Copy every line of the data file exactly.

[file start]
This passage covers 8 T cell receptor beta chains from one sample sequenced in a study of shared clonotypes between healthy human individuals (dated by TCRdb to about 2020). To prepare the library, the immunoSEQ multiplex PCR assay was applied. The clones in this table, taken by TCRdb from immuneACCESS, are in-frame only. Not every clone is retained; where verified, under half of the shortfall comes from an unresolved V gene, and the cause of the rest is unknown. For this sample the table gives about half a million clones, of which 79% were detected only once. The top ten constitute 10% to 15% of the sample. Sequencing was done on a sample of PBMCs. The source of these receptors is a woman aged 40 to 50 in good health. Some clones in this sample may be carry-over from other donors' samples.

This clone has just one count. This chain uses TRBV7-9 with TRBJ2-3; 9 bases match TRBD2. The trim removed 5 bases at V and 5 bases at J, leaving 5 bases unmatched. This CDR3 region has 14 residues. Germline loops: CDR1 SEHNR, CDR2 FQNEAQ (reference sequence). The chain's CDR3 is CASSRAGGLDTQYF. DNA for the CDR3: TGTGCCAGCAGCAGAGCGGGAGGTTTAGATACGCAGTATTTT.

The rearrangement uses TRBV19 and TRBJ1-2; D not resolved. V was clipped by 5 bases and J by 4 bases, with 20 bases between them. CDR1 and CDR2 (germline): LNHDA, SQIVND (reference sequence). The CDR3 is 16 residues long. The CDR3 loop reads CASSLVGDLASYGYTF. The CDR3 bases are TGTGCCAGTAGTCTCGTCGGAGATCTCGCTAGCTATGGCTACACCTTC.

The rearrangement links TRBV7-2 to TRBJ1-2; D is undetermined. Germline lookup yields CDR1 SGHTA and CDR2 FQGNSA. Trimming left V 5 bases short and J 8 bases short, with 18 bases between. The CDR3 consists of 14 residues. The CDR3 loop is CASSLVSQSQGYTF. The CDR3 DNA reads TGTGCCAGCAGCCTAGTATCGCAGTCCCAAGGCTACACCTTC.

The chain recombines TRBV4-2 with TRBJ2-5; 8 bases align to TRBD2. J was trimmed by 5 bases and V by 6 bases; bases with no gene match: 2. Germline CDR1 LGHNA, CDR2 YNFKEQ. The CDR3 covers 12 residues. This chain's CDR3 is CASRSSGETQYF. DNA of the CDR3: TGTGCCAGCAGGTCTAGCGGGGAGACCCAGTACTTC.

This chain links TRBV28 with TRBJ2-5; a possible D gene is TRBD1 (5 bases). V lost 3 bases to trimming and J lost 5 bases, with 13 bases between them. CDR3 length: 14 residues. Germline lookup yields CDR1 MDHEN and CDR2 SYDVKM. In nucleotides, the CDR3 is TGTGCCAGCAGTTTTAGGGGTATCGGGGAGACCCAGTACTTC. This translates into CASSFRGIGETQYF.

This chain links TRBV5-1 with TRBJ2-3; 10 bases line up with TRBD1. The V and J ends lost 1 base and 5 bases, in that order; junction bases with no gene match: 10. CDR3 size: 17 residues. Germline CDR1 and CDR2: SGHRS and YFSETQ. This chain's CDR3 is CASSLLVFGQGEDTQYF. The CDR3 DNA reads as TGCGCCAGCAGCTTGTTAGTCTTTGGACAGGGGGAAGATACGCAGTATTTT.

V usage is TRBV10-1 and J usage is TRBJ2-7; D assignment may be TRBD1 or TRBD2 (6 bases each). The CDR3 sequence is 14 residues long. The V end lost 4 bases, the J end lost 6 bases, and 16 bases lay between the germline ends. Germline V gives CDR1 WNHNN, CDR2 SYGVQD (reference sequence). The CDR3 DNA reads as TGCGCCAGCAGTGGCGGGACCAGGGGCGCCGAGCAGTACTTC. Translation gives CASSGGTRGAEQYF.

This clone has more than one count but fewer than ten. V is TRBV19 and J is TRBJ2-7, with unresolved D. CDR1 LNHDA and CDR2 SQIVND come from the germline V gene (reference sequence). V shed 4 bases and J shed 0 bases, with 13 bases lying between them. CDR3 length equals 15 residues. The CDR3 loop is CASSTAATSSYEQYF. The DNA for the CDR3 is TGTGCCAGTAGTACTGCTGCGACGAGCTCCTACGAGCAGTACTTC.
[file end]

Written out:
This passage covers 8 T cell receptor beta chains from one sample sequenced in a study of shared clonotypes between healthy human individuals (dated by TCRdb to about 2020). To prepare the library, the immunoSEQ multiplex PCR assay was applied. The clones in this table, taken by TCRdb from immuneACCESS, are in-frame only. Not every clone is retained; where verified, under half of the shortfall comes from an unresolved V gene, and the cause of the rest is unknown. For this sample the table gives about half a million clones, of which 79% were detected only once. The top ten constitute 10% to 15% of the sample. Sequencing was done on a sample of PBMCs. The source of these receptors is a woman aged 40 to 50 in good health. Some clones in this sample may be carry-over from other donors' samples.

This clone has just one count. This chain uses TRBV7-9 with TRBJ2-3; 9 bases match TRBD2. The trim removed 5 bases at V and 5 bases at J, leaving 5 bases unmatched. This CDR3 region has 14 residues. Germline loops: CDR1 SEHNR, CDR2 FQNEAQ (reference sequence). The chain's CDR3 is CASSRAGGLDTQYF. DNA for the CDR3: TGTGCCAGCAGCAGAGCGGGAGGTTTAGATACGCAGTATTTT.

The rearrangement uses TRBV19 and TRBJ1-2; D not resolved. V was clipped by 5 bases and J by 4 bases, with 20 bases between them. CDR1 and CDR2 (germline): LNHDA, SQIVND (reference sequence). The CDR3 is 16 residues long. The CDR3 loop reads CASSLVGDLASYGYTF. The CDR3 bases are TGTGCCAGTAGTCTCGTCGGAGATCTCGCTAGCTATGGCTACACCTTC.

The rearrangement links TRBV7-2 to TRBJ1-2; D is undetermined. Germline lookup yields CDR1 SGHTA and CDR2 FQGNSA. Trimming left V 5 bases short and J 8 bases short, with 18 bases between. The CDR3 consists of 14 residues. The CDR3 loop is CASSLVSQSQGYTF. The CDR3 DNA reads TGTGCCAGCAGCCTAGTATCGCAGTCCCAAGGCTACACCTTC.

The chain recombines TRBV4-2 with TRBJ2-5; 8 bases align to TRBD2. J was trimmed by 5 bases and V by 6 bases; bases with no gene match: 2. Germline CDR1 LGHNA, CDR2 YNFKEQ. The CDR3 covers 12 residues. This chain's CDR3 is CASRSSGETQYF. DNA of the CDR3: TGTGCCAGCAGGTCTAGCGGGGAGACCCAGTACTTC.

This chain links TRBV28 with TRBJ2-5; a possible D gene is TRBD1 (5 bases). V lost 3 bases to trimming and J lost 5 bases, with 13 bases between them. CDR3 length: 14 residues. Germline lookup yields CDR1 MDHEN and CDR2 SYDVKM. In nucleotides, the CDR3 is TGTGCCAGCAGTTTTAGGGGTATCGGGGAGACCCAGTACTTC. This translates into CASSFRGIGETQYF.

This chain links TRBV5-1 with TRBJ2-3; 10 bases line up with TRBD1. The V and J ends lost 1 base and 5 bases, in that order; junction bases with no gene match: 10. CDR3 size: 17 residues. Germline CDR1 and CDR2: SGHRS and YFSETQ. This chain's CDR3 is CASSLLVFGQGEDTQYF. The CDR3 DNA reads as TGCGCCAGCAGCTTGTTAGTCTTTGGACAGGGGGAAGATACGCAGTATTTT.

V usage is TRBV10-1 and J usage is TRBJ2-7; D assignment may be TRBD1 or TRBD2 (6 bases each). The CDR3 sequence is 14 residues long. The V end lost 4 bases, the J end lost 6 bases, and 16 bases lay between the germline ends. Germline V gives CDR1 WNHNN, CDR2 SYGVQD (reference sequence). The CDR3 DNA reads as TGCGCCAGCAGTGGCGGGACCAGGGGCGCCGAGCAGTACTTC. Translation gives CASSGGTRGAEQYF.

This clone has more than one count but fewer than ten. V is TRBV19 and J is TRBJ2-7, with unresolved D. CDR1 LNHDA and CDR2 SQIVND come from the germline V gene (reference sequence). V shed 4 bases and J shed 0 bases, with 13 bases lying between them. CDR3 length equals 15 residues. The CDR3 loop is CASSTAATSSYEQYF. The DNA for the CDR3 is TGTGCCAGTAGTACTGCTGCGACGAGCTCCTACGAGCAGTACTTC.